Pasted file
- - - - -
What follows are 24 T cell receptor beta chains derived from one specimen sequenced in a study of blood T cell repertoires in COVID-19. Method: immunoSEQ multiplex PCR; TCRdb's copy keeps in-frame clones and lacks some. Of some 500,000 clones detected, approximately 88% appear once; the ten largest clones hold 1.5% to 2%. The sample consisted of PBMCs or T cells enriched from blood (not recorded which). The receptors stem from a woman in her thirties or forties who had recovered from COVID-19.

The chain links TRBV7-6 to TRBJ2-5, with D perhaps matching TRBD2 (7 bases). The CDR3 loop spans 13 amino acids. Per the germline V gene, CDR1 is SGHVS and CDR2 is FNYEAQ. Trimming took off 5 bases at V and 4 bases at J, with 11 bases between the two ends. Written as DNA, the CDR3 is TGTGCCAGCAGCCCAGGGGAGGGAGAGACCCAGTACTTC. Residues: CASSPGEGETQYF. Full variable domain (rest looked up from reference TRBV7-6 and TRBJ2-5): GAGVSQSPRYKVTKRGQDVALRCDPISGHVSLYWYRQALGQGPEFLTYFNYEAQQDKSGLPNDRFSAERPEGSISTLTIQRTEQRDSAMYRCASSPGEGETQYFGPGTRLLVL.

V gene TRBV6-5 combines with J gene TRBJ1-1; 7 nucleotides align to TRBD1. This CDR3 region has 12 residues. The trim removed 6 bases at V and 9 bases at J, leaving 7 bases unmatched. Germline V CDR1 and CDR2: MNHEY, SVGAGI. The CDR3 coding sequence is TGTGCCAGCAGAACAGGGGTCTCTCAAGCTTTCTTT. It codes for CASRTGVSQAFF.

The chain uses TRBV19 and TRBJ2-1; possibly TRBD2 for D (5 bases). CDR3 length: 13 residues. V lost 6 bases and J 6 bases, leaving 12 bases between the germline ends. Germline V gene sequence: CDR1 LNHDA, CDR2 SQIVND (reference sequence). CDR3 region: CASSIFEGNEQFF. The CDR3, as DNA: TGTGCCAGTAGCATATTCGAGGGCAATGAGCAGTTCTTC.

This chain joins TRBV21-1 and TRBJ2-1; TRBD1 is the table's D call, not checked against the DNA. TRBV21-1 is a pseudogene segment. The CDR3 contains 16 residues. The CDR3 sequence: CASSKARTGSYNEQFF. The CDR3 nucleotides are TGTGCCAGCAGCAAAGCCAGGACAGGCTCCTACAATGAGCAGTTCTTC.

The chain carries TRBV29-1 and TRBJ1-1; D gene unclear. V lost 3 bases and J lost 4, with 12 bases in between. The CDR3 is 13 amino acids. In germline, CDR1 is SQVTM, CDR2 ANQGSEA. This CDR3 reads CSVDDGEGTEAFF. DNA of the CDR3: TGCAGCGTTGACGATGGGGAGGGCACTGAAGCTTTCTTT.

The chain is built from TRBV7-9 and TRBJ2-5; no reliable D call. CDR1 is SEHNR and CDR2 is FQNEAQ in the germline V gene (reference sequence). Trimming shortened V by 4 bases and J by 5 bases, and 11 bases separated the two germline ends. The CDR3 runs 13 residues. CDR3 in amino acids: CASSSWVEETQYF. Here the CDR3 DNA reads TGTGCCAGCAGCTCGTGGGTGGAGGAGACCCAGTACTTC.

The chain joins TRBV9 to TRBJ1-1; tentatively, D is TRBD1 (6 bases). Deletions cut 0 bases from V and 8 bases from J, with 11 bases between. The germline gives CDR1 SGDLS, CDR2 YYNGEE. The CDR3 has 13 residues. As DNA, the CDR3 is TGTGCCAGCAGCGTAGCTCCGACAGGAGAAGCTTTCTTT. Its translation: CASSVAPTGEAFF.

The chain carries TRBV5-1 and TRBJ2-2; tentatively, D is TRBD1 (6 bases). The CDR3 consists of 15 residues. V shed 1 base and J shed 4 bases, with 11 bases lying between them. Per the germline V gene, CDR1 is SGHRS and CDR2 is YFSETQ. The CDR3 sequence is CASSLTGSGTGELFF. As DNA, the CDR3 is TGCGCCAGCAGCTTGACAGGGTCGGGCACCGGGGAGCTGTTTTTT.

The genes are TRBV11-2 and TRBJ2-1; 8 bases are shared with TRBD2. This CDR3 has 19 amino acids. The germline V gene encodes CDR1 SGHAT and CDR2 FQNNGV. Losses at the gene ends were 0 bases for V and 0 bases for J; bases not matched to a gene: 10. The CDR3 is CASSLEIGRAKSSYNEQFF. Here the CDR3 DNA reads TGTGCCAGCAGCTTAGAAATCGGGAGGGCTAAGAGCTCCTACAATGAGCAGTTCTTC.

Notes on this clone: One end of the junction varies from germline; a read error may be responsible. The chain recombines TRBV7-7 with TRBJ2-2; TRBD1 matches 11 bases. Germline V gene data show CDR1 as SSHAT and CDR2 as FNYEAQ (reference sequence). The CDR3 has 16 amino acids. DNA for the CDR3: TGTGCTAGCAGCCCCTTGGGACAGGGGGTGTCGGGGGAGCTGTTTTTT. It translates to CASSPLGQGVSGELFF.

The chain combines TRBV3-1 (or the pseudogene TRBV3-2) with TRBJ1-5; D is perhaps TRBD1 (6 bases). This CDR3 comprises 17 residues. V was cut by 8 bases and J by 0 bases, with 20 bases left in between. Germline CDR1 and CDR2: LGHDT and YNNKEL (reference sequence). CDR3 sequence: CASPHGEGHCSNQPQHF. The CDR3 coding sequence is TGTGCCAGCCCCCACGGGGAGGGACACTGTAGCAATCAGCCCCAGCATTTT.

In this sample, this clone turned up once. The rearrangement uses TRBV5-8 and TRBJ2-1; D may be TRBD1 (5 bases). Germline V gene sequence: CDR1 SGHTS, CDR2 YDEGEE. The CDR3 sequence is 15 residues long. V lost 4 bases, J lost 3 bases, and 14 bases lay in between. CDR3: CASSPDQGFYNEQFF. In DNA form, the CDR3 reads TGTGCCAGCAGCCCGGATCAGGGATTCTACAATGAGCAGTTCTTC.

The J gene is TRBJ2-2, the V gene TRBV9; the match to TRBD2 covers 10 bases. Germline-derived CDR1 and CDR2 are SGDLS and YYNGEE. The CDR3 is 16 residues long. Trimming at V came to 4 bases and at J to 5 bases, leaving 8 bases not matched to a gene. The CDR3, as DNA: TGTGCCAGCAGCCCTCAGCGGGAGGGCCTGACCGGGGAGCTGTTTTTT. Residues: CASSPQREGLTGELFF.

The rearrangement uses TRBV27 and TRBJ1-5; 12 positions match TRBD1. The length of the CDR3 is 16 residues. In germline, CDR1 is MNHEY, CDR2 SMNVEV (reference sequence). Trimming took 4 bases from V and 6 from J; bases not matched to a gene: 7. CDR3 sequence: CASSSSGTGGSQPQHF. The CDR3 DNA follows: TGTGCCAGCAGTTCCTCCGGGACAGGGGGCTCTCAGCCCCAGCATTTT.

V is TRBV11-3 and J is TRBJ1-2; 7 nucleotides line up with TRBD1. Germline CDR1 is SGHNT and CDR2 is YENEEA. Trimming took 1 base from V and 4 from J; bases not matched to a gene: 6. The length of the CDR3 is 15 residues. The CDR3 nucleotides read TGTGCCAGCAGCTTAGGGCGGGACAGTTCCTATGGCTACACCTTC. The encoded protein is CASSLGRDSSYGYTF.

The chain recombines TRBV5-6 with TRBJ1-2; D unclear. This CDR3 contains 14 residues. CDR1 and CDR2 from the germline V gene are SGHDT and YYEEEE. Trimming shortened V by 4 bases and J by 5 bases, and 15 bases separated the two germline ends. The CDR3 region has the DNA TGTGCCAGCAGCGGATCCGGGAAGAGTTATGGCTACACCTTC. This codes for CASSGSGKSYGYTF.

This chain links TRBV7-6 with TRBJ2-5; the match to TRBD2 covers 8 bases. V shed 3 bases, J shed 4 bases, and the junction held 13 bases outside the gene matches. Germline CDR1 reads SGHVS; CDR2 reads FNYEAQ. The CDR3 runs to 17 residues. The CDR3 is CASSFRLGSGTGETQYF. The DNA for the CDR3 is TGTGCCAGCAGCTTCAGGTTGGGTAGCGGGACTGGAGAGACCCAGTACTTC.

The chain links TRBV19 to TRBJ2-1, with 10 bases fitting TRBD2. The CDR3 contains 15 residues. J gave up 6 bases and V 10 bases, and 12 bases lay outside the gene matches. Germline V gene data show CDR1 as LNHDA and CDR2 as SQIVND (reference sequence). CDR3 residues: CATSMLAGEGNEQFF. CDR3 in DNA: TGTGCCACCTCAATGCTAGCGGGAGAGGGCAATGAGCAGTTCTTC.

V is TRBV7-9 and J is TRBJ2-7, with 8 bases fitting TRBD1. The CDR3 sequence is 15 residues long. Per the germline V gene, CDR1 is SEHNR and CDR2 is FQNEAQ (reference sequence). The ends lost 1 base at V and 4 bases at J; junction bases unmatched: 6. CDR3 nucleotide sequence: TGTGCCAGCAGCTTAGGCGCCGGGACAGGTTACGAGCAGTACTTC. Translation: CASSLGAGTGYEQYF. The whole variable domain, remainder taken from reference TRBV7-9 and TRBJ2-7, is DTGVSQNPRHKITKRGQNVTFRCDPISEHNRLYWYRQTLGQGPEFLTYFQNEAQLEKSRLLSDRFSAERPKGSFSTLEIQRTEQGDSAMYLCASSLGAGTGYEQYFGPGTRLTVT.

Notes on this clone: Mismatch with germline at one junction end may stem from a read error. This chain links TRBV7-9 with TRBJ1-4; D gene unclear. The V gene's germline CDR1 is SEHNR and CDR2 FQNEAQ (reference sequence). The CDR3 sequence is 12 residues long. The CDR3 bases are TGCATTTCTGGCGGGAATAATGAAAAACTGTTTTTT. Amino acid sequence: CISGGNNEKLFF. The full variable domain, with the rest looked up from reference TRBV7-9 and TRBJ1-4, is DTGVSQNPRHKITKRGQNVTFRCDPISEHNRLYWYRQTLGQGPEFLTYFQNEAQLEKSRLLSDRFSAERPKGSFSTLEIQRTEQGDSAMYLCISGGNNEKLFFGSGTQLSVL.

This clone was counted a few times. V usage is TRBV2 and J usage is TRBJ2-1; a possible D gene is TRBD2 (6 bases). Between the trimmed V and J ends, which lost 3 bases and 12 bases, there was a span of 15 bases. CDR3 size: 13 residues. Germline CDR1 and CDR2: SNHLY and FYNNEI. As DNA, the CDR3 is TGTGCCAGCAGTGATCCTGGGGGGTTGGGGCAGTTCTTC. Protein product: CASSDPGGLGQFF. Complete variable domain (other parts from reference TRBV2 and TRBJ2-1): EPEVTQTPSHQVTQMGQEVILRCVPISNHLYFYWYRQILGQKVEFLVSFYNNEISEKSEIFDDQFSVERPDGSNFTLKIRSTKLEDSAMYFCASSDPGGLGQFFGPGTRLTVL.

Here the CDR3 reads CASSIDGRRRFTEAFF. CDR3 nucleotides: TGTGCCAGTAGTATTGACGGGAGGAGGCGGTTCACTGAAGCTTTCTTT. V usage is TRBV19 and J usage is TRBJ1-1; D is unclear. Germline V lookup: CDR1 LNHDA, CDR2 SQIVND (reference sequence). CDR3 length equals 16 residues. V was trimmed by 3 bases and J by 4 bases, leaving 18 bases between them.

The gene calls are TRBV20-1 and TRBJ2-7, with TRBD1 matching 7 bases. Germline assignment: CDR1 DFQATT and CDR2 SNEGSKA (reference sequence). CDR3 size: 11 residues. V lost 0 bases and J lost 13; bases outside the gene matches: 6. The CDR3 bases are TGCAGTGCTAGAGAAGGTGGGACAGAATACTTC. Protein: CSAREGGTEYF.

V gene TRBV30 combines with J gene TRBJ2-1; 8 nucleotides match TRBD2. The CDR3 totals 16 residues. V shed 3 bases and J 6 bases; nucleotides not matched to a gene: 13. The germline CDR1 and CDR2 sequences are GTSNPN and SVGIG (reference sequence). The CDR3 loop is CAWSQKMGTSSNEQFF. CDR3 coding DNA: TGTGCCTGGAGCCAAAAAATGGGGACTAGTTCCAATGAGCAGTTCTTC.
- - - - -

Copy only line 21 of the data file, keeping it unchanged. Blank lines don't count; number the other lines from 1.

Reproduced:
Notes on this clone: Mismatch with germline at one junction end may stem from a read error. This chain links TRBV7-9 with TRBJ1-4; D gene unclear. The V gene's germline CDR1 is SEHNR and CDR2 FQNEAQ (reference sequence). The CDR3 sequence is 12 residues long. The CDR3 bases are TGCATTTCTGGCGGGAATAATGAAAAACTGTTTTTT. Amino acid sequence: CISGGNNEKLFF. The full variable domain, with the rest looked up from reference TRBV7-9 and TRBJ1-4, is DTGVSQNPRHKITKRGQNVTFRCDPISEHNRLYWYRQTLGQGPEFLTYFQNEAQLEKSRLLSDRFSAERPKGSFSTLEIQRTEQGDSAMYLCISGGNNEKLFFGSGTQLSVL.